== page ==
Bottle re-fired

Same Bottle

Levi's Work for upcoming show in Southern Pines

My Local Clay

Tall Vase by Levi with White Slip

Tree Jar with South Carolina Clay Slip

Levi's Umbrella Stand, Flashing Slip

Tuesday, March 6, 2012

Par for the Course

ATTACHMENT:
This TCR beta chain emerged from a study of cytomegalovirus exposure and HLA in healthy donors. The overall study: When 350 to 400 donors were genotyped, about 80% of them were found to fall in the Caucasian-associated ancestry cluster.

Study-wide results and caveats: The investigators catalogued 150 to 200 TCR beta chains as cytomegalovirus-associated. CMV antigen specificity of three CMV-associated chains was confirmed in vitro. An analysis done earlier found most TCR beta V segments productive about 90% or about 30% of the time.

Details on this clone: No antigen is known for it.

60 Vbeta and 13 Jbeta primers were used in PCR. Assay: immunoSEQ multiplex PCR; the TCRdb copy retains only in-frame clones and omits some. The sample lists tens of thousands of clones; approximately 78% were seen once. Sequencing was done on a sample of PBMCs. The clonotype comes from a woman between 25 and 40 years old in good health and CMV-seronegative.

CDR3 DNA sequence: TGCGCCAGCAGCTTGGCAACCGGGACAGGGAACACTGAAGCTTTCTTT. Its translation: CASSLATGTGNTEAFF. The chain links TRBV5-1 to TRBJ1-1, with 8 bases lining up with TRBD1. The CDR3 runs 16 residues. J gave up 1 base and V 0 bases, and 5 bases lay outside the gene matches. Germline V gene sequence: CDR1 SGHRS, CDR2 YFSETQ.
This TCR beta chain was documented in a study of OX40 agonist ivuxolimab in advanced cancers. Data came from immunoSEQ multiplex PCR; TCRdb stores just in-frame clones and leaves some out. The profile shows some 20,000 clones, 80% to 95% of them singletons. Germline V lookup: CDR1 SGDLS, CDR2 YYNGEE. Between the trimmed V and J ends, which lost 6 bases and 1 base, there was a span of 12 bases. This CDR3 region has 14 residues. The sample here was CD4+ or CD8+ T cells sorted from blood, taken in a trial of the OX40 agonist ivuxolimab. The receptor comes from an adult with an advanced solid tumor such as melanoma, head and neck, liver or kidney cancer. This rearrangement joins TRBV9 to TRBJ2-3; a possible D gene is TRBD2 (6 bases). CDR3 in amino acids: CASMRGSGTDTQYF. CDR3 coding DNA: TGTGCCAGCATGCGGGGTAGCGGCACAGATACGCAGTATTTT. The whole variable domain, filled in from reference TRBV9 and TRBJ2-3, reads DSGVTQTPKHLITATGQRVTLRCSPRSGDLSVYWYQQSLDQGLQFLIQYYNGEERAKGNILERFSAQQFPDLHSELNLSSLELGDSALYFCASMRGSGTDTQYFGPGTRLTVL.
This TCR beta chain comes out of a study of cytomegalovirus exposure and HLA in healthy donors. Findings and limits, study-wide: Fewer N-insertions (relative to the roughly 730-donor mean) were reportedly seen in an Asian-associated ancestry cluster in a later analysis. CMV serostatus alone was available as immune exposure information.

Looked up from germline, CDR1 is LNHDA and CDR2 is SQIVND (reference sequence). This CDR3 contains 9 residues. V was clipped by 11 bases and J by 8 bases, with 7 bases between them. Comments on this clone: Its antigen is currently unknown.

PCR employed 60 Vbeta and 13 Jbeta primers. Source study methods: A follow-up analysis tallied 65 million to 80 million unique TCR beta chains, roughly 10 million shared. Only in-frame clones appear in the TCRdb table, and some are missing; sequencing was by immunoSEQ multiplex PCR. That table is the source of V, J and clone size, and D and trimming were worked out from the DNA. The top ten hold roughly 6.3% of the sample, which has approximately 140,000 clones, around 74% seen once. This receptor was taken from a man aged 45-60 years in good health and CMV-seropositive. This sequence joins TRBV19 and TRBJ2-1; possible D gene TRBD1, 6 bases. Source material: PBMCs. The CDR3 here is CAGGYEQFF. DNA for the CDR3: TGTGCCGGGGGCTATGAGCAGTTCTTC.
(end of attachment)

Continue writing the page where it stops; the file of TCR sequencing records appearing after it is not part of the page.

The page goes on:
The robins are bobbing around in the yard. What a beautiful day. Too bad I just lost four paragraphs of text because I forgot to open a new window to do a search for the Catawba Valley Pottery Festival, at which we will be selling new pots at the end of March. Oh well, it's par for the course. I tried to fire my electric kiln twice recently, only to find out that it didn't want to rise in temperature above 800 degrees. Well, today I didn't want to unload this kiln and load the newer kiln, so I opened up the computer panel to take a look. Yep, two wires were burnt off a panel of connections. I needed two new wire connectors, the kind that you slide a wire into and crimp it and then screw the other end onto a panel with a separate screw. I didn't have any, but I had an aha moment and wondered if I could fashion a connector out of a bag of simple electrical sleeves that I always get when I order new elements for the kiln. These simple sleeves are made to slide the element into and crimp, then slide the wire into and crimp. I needed something to slide the wire into on one end and something to screw it onto a panel with on the other end. So - using a vise, hacksaw, vise grips, electric bench grinder, hammer and anvil, and a drill and drill bit - I altered one side of sleeve and it worked. Fired the bisque kiln yesterday. Unloaded it today and finished glazing a few pieces for an order and loaded the newer kiln. I put four sets of cones in this kiln because the last firing was over-fired a bit. In the midst of it all, I attended the North Carolina Potters Conference this weekend in Asheboro. I did manage to make a few large steins and other pots for the next wood firing yesterday. The pictures are taken with Photo Booth on my Macbook Pro, as I lost the little digital card from my camera after taking it out of the camera along with the battery because I left the camera out in the rain recently. I hope tomorrow's a nice day as well. Sorry about the text being all one paragraph. Apparently, I did something wrong by typing in "HTML" instead of "Compose" in Blogger. I've never had that happen before. I better hurry up and publish before something else messes up.